Mr. President, members of the Council,
In closing, I would like to share some broad observations on developments concerning the provisions of the resolution during the past year.
1.) Continued settlement construction in the occupied Palestinian territory contravenes resolution 2334. Significantly more housing units were advanced and approved in 2017. In Area C, the number of units advanced and approved more than doubled from 3,000 in 2016 to nearly 7,000 in 2017. In East Jerusalem, the increase has similarly been from 1,600 in 2016 to some 3,100 in 2017.
The number of tenders, however, published and opened for bidding has decreased this year. In Area C, out of tenders for 3,200 units that were announced in 2017, only two, for some 50 housing units have been published so far. For the first time since 2010, in East Jerusalem, in 2017 there have been no new tenders published. About 80 per cent of the settlement moves this year were concentrated in and around major Israeli population centers, while some 20 per cent were in outlying locations deep inside the occupied West Bank.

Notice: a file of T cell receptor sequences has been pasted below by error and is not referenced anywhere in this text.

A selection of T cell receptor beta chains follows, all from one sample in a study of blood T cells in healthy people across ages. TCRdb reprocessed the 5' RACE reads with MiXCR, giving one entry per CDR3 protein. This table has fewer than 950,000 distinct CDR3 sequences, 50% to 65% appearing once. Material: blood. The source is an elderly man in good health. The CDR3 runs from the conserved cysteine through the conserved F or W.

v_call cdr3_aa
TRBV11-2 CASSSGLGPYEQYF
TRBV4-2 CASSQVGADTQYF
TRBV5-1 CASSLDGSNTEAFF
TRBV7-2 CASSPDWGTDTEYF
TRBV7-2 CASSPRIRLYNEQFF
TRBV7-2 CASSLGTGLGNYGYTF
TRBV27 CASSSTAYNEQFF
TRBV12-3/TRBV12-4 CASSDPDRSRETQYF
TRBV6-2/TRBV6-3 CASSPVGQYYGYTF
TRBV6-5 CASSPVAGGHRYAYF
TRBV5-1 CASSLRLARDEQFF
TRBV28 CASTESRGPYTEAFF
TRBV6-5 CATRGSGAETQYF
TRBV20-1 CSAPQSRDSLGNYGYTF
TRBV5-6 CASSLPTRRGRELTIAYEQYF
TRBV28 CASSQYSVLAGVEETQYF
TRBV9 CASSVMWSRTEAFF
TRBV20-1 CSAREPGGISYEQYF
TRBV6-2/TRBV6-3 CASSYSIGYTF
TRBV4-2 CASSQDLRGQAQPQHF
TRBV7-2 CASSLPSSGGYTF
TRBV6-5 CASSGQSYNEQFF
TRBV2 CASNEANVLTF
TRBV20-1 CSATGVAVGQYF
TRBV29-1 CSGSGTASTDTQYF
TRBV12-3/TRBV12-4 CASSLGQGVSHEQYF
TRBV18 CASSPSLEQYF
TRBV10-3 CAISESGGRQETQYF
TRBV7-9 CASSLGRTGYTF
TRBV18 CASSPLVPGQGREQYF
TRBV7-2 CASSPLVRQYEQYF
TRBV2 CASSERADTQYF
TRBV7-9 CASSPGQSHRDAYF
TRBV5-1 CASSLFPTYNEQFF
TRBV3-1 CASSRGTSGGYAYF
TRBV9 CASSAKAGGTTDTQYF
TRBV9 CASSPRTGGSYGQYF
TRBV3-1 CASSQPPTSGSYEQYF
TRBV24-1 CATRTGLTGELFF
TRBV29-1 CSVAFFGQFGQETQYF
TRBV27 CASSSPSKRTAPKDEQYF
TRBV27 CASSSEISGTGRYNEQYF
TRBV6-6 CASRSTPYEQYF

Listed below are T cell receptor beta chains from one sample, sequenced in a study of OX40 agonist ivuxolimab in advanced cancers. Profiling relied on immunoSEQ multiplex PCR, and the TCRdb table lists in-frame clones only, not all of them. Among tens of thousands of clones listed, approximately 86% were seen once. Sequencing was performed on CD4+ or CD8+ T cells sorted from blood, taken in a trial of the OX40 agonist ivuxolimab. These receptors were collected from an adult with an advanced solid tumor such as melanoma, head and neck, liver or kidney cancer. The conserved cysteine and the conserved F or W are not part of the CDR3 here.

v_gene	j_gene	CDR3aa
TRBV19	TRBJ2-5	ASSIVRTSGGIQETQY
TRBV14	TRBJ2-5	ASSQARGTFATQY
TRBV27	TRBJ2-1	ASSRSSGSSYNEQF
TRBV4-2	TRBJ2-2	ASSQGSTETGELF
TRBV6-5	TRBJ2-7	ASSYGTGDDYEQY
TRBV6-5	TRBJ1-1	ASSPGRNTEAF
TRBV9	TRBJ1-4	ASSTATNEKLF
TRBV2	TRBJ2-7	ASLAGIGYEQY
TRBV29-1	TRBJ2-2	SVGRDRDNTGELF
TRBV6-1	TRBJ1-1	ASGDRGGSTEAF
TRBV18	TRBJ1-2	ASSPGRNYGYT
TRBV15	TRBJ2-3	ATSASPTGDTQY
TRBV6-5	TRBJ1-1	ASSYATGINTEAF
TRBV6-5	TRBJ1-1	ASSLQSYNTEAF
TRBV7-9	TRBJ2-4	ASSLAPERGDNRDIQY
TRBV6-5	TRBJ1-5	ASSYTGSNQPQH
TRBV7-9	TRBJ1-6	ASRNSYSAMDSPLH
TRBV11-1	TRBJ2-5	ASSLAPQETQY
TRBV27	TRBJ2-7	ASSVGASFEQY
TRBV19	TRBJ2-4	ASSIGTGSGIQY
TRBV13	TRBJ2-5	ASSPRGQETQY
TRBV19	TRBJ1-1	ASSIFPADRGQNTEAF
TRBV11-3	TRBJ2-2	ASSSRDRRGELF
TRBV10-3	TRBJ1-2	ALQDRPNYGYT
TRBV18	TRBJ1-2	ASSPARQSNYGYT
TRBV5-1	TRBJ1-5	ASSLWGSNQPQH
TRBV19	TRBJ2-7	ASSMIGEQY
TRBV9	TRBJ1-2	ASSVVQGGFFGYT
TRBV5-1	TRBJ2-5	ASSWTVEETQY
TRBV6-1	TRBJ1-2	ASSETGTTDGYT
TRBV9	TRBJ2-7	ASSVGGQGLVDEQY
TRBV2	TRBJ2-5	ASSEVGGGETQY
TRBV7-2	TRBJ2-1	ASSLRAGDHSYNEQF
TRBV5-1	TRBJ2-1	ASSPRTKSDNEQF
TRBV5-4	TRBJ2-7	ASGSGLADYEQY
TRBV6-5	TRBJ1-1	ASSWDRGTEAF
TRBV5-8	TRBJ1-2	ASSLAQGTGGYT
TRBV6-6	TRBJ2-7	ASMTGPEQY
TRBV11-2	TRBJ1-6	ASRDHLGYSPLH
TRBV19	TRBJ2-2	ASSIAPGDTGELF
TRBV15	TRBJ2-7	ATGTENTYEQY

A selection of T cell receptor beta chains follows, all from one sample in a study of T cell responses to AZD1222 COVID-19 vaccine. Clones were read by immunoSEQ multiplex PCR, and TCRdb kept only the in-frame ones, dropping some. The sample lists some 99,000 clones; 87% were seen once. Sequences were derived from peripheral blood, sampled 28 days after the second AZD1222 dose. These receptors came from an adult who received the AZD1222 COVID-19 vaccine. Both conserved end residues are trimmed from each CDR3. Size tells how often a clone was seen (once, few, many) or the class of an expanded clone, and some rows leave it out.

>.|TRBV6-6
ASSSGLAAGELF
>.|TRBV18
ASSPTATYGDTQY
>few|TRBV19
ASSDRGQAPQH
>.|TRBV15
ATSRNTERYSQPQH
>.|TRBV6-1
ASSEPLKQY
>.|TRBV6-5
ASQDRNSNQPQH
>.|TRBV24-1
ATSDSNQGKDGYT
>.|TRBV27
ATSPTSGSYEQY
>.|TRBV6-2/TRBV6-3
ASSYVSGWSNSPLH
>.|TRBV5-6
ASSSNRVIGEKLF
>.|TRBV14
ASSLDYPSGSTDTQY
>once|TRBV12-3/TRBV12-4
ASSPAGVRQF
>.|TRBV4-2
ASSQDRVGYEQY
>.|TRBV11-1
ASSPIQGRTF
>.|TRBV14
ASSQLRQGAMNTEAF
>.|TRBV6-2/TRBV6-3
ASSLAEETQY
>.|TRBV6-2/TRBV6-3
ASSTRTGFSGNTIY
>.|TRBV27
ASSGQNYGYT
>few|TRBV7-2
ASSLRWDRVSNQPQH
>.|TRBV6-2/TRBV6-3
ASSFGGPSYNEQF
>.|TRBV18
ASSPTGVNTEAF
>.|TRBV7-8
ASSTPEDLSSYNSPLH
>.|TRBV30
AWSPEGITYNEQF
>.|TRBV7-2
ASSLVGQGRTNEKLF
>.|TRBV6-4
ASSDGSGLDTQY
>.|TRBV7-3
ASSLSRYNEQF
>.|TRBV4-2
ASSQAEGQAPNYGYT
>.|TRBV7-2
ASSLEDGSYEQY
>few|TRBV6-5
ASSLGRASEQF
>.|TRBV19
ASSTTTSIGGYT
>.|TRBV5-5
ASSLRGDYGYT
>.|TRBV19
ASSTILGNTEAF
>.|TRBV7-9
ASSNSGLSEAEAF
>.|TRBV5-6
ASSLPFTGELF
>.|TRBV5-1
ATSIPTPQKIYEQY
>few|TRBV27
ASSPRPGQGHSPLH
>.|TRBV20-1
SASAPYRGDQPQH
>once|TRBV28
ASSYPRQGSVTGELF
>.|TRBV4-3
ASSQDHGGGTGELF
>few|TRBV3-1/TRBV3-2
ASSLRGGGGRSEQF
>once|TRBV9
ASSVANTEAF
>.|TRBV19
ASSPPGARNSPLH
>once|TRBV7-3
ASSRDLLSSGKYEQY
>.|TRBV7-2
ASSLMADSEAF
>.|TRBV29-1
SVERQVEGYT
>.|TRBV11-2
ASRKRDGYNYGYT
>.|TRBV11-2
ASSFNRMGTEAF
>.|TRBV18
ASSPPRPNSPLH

The number of Palestinian-owned structures demolished in 2017 in the West Bank was significantly lower than in 2016, and the lowest since 2009. In total, 400 Palestinian-owned structures were demolished in the West Bank, including East Jerusalem, during 2017, a sharp decline compared to over 1,000 structures during 2016.
In addition to these developments, 2017 has seen worrying legislative, judicial and administrative initiatives that aim to change the long-standing Israeli policy concerning the legal status of the West Bank and the use of private Palestinian land.